By DariaBlackwell - 17 Feb 2019
In October 2018, The Republic of Ireland was ordered by the European Court to cease selling green diesel to pleasure craft. It will be illegal for providers of green diesel to supply yachts with the marked fuel either at the pump or by tanker. As a result, diesel fuel is likely to be unavailable in many harbours to visiting yachts as of 2020. Most providers of marked diesel (untaxed, for use by fishing and agricultural equipment) have indicated they will not be installing white diesel pumps as the market is just too small, indicating that diesel will be difficult to obtain (Jerry can only) in many places and impossible in some.
Irish sailing organisations are petitioning the government to support strategic installation of white (taxed) diesel pumps around the coast. Three locations on the west coast have been identified: Killybegs, Rossaveal, and Dingle. There are massive safety implications if sailors are forced to sail without sufficient fuel to deal with emergencies on the exposed west coast. We will keep members posted as the situation develops.
It is our understanding that the UK has similarly been ordered to cease selling marked diesel to pleasure craft; but given the uncertainty of Brexit, there is no indication of how or if boaters in the UK will be affected.
By DariaBlackwell - 15 Nov 2019
It is now official, as of January 2020, marked diesel will no longer be permitted for sale to pleasure craft in the Republic of Ireland. Several marinas are planning to make unmarked (taxed) diesel available by truck or Gerry can. We will post updates on the OCC Forum as they become available. It is unknown if or how Northern Ireland will respond.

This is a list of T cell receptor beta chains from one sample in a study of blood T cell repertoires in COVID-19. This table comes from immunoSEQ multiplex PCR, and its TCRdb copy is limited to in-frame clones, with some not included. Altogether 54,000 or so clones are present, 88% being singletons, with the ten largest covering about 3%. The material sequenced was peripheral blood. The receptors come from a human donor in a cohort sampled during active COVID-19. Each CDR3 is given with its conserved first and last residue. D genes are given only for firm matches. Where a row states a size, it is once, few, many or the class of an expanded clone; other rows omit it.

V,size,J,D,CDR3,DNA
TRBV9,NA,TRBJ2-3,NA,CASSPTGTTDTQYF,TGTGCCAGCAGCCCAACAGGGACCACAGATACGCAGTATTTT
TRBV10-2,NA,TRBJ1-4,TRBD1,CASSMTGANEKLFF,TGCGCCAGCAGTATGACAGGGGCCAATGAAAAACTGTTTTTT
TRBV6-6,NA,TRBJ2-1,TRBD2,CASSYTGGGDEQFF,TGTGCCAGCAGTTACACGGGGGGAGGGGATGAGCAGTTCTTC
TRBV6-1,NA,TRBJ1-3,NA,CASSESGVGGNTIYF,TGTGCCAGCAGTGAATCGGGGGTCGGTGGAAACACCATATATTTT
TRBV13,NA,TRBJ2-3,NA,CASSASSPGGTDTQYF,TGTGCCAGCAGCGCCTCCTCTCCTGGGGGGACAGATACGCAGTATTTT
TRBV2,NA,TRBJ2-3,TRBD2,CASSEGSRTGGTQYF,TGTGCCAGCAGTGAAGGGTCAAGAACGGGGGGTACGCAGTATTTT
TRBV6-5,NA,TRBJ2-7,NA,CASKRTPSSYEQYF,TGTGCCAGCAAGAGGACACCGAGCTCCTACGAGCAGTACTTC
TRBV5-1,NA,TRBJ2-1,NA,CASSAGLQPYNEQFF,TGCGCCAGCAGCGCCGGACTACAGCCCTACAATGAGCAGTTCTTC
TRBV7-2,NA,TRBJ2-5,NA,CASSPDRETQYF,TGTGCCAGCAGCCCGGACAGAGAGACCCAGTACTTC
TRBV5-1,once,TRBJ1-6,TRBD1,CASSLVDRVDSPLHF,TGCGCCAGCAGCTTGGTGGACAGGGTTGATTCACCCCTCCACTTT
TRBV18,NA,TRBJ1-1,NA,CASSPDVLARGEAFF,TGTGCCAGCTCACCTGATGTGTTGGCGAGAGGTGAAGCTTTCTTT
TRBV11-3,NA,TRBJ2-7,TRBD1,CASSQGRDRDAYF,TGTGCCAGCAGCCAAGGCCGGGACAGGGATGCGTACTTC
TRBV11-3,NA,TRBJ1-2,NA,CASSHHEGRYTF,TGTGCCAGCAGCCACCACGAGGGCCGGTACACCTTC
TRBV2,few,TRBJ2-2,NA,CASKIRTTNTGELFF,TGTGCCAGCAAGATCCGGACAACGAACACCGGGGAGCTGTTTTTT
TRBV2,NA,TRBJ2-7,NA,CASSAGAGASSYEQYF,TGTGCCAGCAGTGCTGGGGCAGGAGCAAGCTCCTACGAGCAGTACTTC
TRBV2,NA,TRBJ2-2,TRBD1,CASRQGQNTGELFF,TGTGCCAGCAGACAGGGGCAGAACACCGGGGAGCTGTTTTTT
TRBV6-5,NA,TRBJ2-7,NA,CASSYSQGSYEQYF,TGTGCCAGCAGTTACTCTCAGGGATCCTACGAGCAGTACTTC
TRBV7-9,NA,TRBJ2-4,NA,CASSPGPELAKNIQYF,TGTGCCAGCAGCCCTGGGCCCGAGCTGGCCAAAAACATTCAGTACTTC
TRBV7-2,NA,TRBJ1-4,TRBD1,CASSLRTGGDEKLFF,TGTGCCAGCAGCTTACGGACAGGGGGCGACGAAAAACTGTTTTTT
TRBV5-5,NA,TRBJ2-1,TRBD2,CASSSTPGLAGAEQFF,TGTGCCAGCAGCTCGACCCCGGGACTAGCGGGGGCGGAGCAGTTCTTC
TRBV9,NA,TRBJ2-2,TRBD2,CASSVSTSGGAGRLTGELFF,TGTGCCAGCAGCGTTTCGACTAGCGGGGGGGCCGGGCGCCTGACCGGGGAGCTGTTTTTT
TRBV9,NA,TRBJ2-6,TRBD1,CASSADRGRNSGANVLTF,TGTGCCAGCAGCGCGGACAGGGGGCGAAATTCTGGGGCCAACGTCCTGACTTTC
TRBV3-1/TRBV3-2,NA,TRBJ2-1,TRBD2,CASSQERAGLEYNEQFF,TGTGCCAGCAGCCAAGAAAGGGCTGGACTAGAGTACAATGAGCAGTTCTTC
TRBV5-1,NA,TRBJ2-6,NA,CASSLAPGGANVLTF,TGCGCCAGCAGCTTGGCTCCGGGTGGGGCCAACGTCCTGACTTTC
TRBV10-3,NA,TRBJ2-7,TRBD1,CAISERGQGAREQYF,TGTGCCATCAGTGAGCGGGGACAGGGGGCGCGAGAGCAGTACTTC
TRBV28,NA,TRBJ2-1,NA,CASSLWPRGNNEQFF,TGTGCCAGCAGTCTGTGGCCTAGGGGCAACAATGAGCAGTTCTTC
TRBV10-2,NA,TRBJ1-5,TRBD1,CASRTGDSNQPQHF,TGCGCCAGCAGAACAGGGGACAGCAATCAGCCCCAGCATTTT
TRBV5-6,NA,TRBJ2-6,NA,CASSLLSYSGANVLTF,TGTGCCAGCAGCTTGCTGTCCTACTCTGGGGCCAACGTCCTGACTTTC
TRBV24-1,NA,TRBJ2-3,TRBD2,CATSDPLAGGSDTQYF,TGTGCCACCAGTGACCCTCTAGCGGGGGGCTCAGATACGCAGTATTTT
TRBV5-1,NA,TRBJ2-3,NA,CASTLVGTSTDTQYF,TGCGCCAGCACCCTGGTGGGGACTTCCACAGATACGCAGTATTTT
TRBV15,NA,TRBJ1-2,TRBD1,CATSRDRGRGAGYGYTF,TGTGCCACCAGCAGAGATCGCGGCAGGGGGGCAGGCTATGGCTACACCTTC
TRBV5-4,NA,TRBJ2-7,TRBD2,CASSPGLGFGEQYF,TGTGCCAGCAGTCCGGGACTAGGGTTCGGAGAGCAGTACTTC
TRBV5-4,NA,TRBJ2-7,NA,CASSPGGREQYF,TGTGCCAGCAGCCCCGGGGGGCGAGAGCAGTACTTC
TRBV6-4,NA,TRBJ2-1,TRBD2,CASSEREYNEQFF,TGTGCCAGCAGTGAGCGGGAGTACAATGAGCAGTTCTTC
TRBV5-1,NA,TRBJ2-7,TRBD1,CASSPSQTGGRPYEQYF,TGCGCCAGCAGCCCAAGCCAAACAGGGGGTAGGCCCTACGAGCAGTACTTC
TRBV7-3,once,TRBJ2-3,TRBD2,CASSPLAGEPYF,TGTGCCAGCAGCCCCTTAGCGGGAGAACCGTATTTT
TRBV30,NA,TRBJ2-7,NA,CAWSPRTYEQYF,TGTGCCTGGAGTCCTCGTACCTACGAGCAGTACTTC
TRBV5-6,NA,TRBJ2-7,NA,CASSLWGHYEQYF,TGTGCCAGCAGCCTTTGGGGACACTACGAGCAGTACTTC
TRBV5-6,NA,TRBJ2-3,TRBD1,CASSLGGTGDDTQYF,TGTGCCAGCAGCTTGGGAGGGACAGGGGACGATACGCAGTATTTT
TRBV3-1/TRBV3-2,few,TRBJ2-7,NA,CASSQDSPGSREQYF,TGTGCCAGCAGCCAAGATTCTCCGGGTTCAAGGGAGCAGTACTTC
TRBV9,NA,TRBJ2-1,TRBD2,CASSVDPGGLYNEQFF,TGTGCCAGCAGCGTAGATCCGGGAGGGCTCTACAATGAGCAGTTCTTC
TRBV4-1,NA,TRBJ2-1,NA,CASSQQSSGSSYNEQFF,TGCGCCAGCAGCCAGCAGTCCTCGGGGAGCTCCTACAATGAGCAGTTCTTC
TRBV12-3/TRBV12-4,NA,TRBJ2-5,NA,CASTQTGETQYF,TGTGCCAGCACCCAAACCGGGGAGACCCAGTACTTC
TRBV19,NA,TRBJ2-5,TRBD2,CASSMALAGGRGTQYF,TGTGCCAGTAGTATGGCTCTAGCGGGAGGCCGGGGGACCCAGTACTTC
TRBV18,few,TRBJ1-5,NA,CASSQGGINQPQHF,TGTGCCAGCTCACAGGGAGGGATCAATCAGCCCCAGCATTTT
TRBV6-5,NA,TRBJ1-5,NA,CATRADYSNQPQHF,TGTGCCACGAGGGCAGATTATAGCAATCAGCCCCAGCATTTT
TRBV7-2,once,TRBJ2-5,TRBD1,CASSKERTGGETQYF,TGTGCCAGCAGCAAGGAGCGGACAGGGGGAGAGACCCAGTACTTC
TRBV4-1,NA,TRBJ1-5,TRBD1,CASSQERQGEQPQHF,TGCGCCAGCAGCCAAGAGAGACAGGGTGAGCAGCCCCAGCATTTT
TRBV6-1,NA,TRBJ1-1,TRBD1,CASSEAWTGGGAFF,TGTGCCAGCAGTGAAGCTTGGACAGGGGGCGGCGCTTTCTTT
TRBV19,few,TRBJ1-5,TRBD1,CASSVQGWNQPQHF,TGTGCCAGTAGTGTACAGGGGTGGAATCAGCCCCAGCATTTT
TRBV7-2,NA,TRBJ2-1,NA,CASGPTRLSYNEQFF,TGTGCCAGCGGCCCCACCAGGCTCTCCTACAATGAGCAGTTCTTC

By DariaBlackwell - 15 Nov 2019
Irish Sailing and the Irish Cruising Club are keeping tabs on availability of diesel in Ireland post 2019. They report:
Howth, Dun Laoghaire, Greystones, Crosshaven (2 or 3 pumps) and Kinsale (1 or 2) will switch to white. No decision has yet been taken at Malahide and Kilmore Quay.
Castletownbere (Beara Oil), Bantry (Biggs) and Dingle (McSweeney) will have white diesel by tanker available in modest quantities and at relatively short notice (as traditionally for green).
Kilrush Marina will have white diesel by towable bowser available from a filling station by arrangement.
Carlingford, Arklow and Dingle will have white diesel in cans available. At Carlingford and Arklow the customer may have to provide the cans, but they'll be filled. Elsewhere, filling stations only.
Roundstone has a filling station within easy walking distance (200m) of the pier.
Sligo 500 metres walk, Killybegs 1 km walk to the filling station.
If you know of a white diesel supplier along the coast or inland waterways, please pass on the details and we can update our list.
Many questions remain about British boats visiting Ireland. It is unknown whether Britain plans to comply or not. In addition, it will take some time for the diesel in some tanks to be replaced, and in some cases, the marked diesel will never be completely removed. The penalty for having green diesel in the tank could be up to €5000, as for cars. The average penalty for cars (300 prosecutions a year) is reported to be €2500. The advice, for now, is to keep receipts when you fill so that you can prove you have ‘gone white’ - in other words, paid your tax. What colour is your diesel?
By DariaBlackwell - 16 Jan 2020
As of January 2020, marked green diesel (no VAT) is no longer permitted for use in pleasure craft in Ireland. Many pumps will continue in service for fishing and commercial vessels but will not be permitted to serve yachts. Penalty for having green diesel in tank can be up to €5000. We have been advised that white diesel will be available at the following locations:
Pump: Howth, Dun Laoghaire, Greystones, Crosshaven, and Kinsale.